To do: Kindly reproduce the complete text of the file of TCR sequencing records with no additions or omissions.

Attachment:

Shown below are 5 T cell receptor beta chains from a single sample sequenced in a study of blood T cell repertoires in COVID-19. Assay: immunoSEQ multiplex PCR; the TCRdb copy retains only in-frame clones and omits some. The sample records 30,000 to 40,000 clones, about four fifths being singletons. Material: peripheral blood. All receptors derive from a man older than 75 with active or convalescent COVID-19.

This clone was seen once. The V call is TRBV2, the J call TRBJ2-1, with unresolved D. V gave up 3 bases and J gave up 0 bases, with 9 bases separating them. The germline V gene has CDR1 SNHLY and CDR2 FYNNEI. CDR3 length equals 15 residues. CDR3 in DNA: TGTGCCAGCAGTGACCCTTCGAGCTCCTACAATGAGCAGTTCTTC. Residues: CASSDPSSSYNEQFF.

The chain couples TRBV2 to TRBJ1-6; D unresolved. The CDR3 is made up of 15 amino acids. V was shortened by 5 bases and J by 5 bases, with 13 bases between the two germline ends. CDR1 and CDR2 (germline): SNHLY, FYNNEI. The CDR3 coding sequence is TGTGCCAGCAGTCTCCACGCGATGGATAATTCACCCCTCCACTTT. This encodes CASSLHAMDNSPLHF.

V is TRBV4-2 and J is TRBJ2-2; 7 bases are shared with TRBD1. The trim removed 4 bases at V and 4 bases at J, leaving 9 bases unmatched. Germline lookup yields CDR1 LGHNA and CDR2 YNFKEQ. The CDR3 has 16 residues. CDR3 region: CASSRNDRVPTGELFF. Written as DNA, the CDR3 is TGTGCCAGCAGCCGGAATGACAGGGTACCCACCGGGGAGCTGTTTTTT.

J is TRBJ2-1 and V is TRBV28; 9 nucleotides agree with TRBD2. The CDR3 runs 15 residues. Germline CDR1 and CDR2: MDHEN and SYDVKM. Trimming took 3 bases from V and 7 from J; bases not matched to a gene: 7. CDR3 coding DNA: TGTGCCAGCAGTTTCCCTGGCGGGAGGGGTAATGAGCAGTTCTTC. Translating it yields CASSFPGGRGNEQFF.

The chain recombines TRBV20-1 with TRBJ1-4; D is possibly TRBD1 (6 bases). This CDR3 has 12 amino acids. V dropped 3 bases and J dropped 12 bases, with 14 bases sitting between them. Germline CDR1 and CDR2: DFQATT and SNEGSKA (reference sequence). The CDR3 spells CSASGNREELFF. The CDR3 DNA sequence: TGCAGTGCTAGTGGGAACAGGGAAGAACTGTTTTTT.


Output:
Shown below are 5 T cell receptor beta chains from a single sample sequenced in a study of blood T cell repertoires in COVID-19. Assay: immunoSEQ multiplex PCR; the TCRdb copy retains only in-frame clones and omits some. The sample records 30,000 to 40,000 clones, about four fifths being singletons. Material: peripheral blood. All receptors derive from a man older than 75 with active or convalescent COVID-19.

This clone was seen once. The V call is TRBV2, the J call TRBJ2-1, with unresolved D. V gave up 3 bases and J gave up 0 bases, with 9 bases separating them. The germline V gene has CDR1 SNHLY and CDR2 FYNNEI. CDR3 length equals 15 residues. CDR3 in DNA: TGTGCCAGCAGTGACCCTTCGAGCTCCTACAATGAGCAGTTCTTC. Residues: CASSDPSSSYNEQFF.

The chain couples TRBV2 to TRBJ1-6; D unresolved. The CDR3 is made up of 15 amino acids. V was shortened by 5 bases and J by 5 bases, with 13 bases between the two germline ends. CDR1 and CDR2 (germline): SNHLY, FYNNEI. The CDR3 coding sequence is TGTGCCAGCAGTCTCCACGCGATGGATAATTCACCCCTCCACTTT. This encodes CASSLHAMDNSPLHF.

V is TRBV4-2 and J is TRBJ2-2; 7 bases are shared with TRBD1. The trim removed 4 bases at V and 4 bases at J, leaving 9 bases unmatched. Germline lookup yields CDR1 LGHNA and CDR2 YNFKEQ. The CDR3 has 16 residues. CDR3 region: CASSRNDRVPTGELFF. Written as DNA, the CDR3 is TGTGCCAGCAGCCGGAATGACAGGGTACCCACCGGGGAGCTGTTTTTT.

J is TRBJ2-1 and V is TRBV28; 9 nucleotides agree with TRBD2. The CDR3 runs 15 residues. Germline CDR1 and CDR2: MDHEN and SYDVKM. Trimming took 3 bases from V and 7 from J; bases not matched to a gene: 7. CDR3 coding DNA: TGTGCCAGCAGTTTCCCTGGCGGGAGGGGTAATGAGCAGTTCTTC. Translating it yields CASSFPGGRGNEQFF.

The chain recombines TRBV20-1 with TRBJ1-4; D is possibly TRBD1 (6 bases). This CDR3 has 12 amino acids. V dropped 3 bases and J dropped 12 bases, with 14 bases sitting between them. Germline CDR1 and CDR2: DFQATT and SNEGSKA (reference sequence). The CDR3 spells CSASGNREELFF. The CDR3 DNA sequence: TGCAGTGCTAGTGGGAACAGGGAAGAACTGTTTTTT.